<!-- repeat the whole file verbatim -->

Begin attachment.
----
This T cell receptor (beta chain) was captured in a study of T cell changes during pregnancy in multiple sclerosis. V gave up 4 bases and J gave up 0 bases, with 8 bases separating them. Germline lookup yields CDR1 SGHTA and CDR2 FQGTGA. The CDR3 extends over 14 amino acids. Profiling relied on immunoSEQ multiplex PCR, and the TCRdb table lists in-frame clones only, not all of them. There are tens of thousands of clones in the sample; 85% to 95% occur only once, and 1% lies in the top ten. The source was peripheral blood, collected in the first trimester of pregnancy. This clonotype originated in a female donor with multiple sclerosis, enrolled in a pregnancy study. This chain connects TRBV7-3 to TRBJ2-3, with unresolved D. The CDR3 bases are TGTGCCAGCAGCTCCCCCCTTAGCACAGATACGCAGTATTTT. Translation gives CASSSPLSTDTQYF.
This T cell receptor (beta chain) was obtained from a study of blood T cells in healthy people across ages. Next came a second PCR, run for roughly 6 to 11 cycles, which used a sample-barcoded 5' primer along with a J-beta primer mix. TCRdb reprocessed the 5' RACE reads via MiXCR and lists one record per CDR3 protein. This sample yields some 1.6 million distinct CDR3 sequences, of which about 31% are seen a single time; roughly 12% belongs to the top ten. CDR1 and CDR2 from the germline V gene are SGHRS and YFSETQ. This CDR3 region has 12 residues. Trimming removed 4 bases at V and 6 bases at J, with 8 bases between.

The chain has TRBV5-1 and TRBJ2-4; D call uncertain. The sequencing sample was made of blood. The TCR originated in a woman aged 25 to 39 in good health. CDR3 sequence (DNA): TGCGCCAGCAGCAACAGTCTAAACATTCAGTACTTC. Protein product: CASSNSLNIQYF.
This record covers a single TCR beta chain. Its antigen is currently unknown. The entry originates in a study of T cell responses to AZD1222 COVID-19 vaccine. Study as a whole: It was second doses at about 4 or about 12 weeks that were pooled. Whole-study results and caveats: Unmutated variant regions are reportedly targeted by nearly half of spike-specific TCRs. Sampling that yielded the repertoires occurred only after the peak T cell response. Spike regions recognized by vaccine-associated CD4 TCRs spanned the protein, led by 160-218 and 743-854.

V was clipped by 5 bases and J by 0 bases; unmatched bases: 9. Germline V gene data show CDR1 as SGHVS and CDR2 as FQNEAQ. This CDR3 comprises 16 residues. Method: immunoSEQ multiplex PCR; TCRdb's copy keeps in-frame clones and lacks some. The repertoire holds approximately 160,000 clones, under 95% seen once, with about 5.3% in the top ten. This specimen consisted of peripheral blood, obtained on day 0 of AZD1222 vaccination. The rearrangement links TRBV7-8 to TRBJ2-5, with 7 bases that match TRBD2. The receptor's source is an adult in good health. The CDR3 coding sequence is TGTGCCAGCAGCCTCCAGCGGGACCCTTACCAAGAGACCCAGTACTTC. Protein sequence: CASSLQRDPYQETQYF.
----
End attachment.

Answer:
This T cell receptor (beta chain) was captured in a study of T cell changes during pregnancy in multiple sclerosis. V gave up 4 bases and J gave up 0 bases, with 8 bases separating them. Germline lookup yields CDR1 SGHTA and CDR2 FQGTGA. The CDR3 extends over 14 amino acids. Profiling relied on immunoSEQ multiplex PCR, and the TCRdb table lists in-frame clones only, not all of them. There are tens of thousands of clones in the sample; 85% to 95% occur only once, and 1% lies in the top ten. The source was peripheral blood, collected in the first trimester of pregnancy. This clonotype originated in a female donor with multiple sclerosis, enrolled in a pregnancy study. This chain connects TRBV7-3 to TRBJ2-3, with unresolved D. The CDR3 bases are TGTGCCAGCAGCTCCCCCCTTAGCACAGATACGCAGTATTTT. Translation gives CASSSPLSTDTQYF.
This T cell receptor (beta chain) was obtained from a study of blood T cells in healthy people across ages. Next came a second PCR, run for roughly 6 to 11 cycles, which used a sample-barcoded 5' primer along with a J-beta primer mix. TCRdb reprocessed the 5' RACE reads via MiXCR and lists one record per CDR3 protein. This sample yields some 1.6 million distinct CDR3 sequences, of which about 31% are seen a single time; roughly 12% belongs to the top ten. CDR1 and CDR2 from the germline V gene are SGHRS and YFSETQ. This CDR3 region has 12 residues. Trimming removed 4 bases at V and 6 bases at J, with 8 bases between.

The chain has TRBV5-1 and TRBJ2-4; D call uncertain. The sequencing sample was made of blood. The TCR originated in a woman aged 25 to 39 in good health. CDR3 sequence (DNA): TGCGCCAGCAGCAACAGTCTAAACATTCAGTACTTC. Protein product: CASSNSLNIQYF.
This record covers a single TCR beta chain. Its antigen is currently unknown. The entry originates in a study of T cell responses to AZD1222 COVID-19 vaccine. Study as a whole: It was second doses at about 4 or about 12 weeks that were pooled. Whole-study results and caveats: Unmutated variant regions are reportedly targeted by nearly half of spike-specific TCRs. Sampling that yielded the repertoires occurred only after the peak T cell response. Spike regions recognized by vaccine-associated CD4 TCRs spanned the protein, led by 160-218 and 743-854.

V was clipped by 5 bases and J by 0 bases; unmatched bases: 9. Germline V gene data show CDR1 as SGHVS and CDR2 as FQNEAQ. This CDR3 comprises 16 residues. Method: immunoSEQ multiplex PCR; TCRdb's copy keeps in-frame clones and lacks some. The repertoire holds approximately 160,000 clones, under 95% seen once, with about 5.3% in the top ten. This specimen consisted of peripheral blood, obtained on day 0 of AZD1222 vaccination. The rearrangement links TRBV7-8 to TRBJ2-5, with 7 bases that match TRBD2. The receptor's source is an adult in good health. The CDR3 coding sequence is TGTGCCAGCAGCCTCCAGCGGGACCCTTACCAAGAGACCCAGTACTTC. Protein sequence: CASSLQRDPYQETQYF.